This is a highly competent journalistic account of the architectural problems surrounding the re-establishment of Berlin as the capital of the re-united Germany. Architecture in Germany - and in Berlin in particular - is, of course, a highly charged issue. In the nineteenth century it was used to express nationhood, cultural aspirations and military triumphs, while this century it has represented political power of the most authoritarian and alarming kind. Now - inevitably - architecture is being used again for, as Wise observes, 'no nation is more attuned to the political manipulations of built imagery than Germany'.
But recent experiences mean that there is a great deal of nervousness surrounding the creation of any building that is monumental or carries an overt political message - a phobia which led, in West Germany at least, to a quest for an architecture which was as bland, neutral and inoffensive as possible. The government buildings of Bonn are the most obvious expression of an architecture whose only meaning is - to all intents and purposes - to be utterly meaningless.
The story of twentieth-century architecture in Germany is complex and bizarre but Wise guides the reader through a maze of sad, incomprehensible, and sometimes unintentionally hilarious events with skill. First he identifies underlying architectural trends in the design of government buildings by describing the creation of the very different post-war capitals of the divided Germany - self-effacing Bonn and, as it turned out, vainglorious East Berlin. Wise then discusses the design of the 'new images of power' for Berlin and, in a separate section, the 'burdensome legacies' of Nazi and Communist relics. He finally dwells on the only sort of meaning that it now seems legitimate to express through architecture and monuments in Berlin - sorrow and guilt about the war and a sort of manic faith in the democratic future.
It is in the sections dealing with 'burdensome legacies' and with monuments to misery that the study taps unexpected levels of grim humour and irony. Most extraordinary is the tale of the two major Nazi-era buildings to survive in Berlin: the former Reichsbank and Goring's massive Aviation Ministry. There is little doubt about the original meaning of these buildings; when laying the cornerstone of the Reichsbank in 1934, Hitler declared that 'our opponents will come to realise . . . our buildings are built with the aim of strengthening authority'. The East German regime - itself no stranger to authority - retained and used these two buildings but after the reunification of Germany both seemed set for demolition, which the government approved in 1992.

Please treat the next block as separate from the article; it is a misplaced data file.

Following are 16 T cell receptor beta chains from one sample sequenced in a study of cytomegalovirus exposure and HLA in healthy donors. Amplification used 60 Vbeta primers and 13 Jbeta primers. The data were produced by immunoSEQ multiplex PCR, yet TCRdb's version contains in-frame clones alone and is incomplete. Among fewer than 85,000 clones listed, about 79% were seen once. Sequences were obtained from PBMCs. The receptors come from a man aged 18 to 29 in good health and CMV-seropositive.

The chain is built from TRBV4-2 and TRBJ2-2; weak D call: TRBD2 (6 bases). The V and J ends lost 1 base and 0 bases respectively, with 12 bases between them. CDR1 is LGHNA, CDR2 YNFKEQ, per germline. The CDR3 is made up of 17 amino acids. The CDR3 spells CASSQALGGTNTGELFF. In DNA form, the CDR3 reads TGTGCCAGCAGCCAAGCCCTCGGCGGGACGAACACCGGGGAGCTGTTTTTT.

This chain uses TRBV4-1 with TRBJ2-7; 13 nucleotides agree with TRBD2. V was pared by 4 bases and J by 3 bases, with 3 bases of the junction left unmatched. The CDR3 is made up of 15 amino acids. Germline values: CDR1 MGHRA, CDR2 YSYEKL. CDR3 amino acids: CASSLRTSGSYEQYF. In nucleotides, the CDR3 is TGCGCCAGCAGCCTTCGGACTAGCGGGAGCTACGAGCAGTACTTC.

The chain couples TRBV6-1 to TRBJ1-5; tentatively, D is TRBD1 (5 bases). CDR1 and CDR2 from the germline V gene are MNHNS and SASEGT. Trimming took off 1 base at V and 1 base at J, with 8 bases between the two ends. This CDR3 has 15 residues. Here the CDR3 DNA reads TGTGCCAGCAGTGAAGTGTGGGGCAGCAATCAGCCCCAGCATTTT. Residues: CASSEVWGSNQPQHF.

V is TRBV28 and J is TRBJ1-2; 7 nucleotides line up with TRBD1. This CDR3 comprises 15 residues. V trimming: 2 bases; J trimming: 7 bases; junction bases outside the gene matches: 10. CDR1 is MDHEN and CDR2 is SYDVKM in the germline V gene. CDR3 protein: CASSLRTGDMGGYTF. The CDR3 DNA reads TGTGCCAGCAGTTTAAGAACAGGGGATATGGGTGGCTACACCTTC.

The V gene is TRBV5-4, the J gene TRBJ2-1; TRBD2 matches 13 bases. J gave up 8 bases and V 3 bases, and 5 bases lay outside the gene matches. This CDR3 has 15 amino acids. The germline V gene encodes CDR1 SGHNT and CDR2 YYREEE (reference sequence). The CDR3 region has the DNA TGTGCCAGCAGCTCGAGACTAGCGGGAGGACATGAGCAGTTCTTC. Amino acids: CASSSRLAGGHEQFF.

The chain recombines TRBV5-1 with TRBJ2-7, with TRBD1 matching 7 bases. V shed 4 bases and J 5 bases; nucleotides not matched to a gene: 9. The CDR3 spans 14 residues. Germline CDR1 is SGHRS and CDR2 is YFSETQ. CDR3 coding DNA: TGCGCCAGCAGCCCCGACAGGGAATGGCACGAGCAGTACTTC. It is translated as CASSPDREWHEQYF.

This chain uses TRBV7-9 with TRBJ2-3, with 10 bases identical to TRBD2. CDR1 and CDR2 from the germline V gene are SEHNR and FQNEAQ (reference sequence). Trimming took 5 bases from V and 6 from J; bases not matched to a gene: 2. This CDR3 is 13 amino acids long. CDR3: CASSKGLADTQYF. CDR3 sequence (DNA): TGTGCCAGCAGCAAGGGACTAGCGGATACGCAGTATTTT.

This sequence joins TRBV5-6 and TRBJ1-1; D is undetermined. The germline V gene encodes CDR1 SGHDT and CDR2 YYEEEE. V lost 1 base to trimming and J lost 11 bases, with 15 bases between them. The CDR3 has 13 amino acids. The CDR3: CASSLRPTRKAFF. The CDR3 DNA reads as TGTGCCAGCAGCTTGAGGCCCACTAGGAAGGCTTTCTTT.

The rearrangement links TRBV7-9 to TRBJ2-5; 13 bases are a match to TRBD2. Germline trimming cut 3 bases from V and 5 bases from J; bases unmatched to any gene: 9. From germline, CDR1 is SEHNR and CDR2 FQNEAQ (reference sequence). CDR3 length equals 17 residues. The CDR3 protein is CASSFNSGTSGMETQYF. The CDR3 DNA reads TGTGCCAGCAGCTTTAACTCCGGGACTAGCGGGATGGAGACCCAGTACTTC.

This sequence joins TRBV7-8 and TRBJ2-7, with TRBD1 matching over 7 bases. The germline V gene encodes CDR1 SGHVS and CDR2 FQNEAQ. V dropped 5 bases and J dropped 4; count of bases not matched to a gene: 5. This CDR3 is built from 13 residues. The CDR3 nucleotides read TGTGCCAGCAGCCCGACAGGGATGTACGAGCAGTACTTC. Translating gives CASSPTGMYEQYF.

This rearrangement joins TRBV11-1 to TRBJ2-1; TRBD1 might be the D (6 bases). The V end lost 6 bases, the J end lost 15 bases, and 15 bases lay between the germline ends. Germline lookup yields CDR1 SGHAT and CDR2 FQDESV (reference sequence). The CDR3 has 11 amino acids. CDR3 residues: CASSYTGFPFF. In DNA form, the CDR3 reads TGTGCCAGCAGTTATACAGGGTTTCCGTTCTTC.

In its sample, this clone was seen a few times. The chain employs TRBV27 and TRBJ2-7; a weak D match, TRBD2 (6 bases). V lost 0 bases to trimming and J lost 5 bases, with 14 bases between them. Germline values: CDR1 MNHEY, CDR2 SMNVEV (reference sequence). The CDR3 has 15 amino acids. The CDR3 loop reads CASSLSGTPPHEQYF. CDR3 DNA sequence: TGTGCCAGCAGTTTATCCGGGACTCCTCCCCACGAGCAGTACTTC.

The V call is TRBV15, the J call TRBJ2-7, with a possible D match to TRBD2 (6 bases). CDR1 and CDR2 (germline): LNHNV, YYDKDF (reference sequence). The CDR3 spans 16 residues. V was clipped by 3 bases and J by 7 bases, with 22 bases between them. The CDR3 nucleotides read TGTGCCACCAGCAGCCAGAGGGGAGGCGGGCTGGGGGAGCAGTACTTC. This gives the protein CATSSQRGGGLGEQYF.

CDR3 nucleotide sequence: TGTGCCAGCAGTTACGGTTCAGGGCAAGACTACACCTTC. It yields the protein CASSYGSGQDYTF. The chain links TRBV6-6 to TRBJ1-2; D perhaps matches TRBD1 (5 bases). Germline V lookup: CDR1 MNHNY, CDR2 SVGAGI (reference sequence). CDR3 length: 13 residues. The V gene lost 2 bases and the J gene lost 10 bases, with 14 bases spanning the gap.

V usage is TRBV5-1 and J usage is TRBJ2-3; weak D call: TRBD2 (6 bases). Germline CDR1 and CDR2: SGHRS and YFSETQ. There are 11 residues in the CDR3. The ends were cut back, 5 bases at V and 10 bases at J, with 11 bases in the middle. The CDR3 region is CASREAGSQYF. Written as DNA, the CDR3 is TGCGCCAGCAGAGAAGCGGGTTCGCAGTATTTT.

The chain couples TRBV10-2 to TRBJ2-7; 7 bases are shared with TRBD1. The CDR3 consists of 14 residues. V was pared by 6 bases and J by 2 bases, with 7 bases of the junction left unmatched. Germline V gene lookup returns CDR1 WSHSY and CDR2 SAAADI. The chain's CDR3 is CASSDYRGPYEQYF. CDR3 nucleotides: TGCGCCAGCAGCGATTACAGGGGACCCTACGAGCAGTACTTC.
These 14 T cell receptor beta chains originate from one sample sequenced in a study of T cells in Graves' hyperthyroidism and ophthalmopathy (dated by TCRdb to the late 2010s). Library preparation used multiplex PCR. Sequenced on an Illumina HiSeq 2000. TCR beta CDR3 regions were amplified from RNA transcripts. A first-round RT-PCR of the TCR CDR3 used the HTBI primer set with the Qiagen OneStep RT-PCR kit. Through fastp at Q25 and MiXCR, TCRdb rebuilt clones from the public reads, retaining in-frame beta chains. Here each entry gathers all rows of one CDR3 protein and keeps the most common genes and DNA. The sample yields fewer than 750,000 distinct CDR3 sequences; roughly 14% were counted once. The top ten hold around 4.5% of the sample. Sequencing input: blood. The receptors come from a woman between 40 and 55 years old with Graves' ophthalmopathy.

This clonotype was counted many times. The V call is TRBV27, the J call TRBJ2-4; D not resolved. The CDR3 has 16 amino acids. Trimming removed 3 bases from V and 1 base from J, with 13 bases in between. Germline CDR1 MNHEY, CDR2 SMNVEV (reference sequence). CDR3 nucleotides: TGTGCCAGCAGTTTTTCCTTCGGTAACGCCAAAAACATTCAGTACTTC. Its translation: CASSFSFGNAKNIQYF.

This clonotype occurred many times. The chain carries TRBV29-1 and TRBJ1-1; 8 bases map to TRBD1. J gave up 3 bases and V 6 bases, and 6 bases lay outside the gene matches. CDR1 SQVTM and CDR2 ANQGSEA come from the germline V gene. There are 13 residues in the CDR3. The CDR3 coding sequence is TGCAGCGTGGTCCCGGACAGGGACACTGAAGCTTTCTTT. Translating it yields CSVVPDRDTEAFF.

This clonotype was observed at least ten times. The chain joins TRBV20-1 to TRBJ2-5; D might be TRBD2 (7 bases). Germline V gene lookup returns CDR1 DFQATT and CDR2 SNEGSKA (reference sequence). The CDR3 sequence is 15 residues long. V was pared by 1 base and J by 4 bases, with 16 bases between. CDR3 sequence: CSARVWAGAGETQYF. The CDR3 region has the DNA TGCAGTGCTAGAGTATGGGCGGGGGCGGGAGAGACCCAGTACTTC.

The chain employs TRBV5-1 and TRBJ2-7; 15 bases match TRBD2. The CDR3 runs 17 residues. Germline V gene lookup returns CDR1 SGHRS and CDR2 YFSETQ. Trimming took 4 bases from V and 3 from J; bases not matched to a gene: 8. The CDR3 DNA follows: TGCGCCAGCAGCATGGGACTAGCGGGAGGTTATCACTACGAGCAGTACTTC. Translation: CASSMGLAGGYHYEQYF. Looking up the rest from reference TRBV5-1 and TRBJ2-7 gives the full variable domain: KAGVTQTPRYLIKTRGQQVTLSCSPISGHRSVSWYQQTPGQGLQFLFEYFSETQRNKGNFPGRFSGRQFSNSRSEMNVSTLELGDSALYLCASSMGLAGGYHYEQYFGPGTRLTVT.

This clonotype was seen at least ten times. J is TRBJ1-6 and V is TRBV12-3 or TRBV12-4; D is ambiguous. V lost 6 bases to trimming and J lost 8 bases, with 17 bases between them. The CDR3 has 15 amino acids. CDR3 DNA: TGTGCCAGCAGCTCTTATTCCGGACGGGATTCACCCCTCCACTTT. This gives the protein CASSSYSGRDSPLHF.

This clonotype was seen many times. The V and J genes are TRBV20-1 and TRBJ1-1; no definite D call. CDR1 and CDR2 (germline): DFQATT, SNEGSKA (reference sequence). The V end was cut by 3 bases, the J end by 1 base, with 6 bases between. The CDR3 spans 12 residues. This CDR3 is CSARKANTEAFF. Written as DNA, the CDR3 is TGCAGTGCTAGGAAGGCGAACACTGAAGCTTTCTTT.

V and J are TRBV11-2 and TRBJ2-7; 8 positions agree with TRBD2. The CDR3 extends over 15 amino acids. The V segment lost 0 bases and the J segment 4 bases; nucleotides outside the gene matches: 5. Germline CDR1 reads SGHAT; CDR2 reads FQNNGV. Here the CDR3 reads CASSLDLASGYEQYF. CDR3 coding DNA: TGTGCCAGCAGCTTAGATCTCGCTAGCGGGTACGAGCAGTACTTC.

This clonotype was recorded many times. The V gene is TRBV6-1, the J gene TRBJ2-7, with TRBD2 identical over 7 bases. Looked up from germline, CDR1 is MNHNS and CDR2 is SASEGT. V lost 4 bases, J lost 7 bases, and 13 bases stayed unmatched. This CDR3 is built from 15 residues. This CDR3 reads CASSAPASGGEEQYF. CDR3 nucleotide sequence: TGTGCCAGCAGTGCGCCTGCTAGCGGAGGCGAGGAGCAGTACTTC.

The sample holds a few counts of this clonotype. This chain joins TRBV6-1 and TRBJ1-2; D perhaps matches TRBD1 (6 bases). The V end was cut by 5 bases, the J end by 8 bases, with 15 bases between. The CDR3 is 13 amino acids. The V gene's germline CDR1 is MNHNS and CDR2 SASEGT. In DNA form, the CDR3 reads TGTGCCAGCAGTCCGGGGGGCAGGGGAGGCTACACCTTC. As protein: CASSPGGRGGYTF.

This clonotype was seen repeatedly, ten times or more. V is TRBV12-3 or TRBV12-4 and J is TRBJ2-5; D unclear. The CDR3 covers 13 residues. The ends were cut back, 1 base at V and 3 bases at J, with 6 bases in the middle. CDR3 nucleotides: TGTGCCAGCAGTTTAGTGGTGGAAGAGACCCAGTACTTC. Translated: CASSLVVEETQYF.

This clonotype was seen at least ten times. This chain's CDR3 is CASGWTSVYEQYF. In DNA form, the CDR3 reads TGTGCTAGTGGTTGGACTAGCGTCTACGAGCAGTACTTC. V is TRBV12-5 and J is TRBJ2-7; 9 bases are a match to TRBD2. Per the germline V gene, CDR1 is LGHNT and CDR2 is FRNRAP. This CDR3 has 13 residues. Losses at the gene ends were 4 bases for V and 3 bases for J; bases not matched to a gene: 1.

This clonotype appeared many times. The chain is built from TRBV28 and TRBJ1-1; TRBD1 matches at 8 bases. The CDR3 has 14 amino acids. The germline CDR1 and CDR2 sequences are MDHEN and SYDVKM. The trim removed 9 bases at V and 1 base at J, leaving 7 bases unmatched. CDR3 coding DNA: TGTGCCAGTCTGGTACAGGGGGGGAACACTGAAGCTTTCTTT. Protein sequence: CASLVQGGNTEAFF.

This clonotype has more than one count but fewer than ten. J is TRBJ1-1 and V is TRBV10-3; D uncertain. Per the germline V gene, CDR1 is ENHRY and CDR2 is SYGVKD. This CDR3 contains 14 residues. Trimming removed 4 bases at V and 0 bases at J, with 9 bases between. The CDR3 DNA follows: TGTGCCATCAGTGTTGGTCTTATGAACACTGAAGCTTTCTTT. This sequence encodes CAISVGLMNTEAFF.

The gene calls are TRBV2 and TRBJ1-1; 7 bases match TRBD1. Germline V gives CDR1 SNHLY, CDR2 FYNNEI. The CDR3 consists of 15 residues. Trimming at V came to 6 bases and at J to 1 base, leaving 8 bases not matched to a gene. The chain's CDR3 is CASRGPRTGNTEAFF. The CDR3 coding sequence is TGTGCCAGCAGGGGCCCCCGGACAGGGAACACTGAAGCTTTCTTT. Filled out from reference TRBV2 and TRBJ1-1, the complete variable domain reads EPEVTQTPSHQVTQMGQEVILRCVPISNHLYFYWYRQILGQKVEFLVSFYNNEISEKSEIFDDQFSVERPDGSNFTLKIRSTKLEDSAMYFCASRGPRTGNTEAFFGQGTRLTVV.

But this was a decision which failed to anticipate the Berliner's love for the few old buildings that were left, no matter what their 'meaning'. The Berlin government announced that in its view these tainted structures were in fact 'landmarks of the first rank'. Rather than risk a head-on battle between conservation and political correctness, the federal government has suffered these two monuments to Nazi power to remain and they are now about to enjoy new lives as government offices - the former Reichsbank as Foreign Ministry and the former Aviation Ministry as Finance Ministry.
The policy of conservation can have strange consequences in Berlin. For example, a proposal to clean the stone facade of the Aviation Ministry has caused great anxiety because cleaning may reveal that stones carrying Nazi insignia were not removed by the former East German government but merely turned round. The fear is that, if this proves to be the case, conservationists will campaign to have these stones turned back to their original positions because the insignia they carry form part of the original design and reveal the history of the building.
Inside, the architect responsible for the conversion and de-Nazification of the building, Hentrich-Petschnigg & Partners, has had a challenging task. The massive and once marble-floored ballroom in which Goring presided is to become the ministerial conference room. It has clearly been a tremendous battle to dilute the interior's powerful Neo-Classical presence, but the architect's perspectives suggest it has achieved a triumph of transformation. The room looks light, airy, almost anonymous (if not for the row of giant piers!) - but the masterstroke is to seat each minister in that triumph of Modernist design and American democracy, an Eames chair.
With stories like these to tell, this book can't but be a good read.
Dan Cruickshank is an architectural historian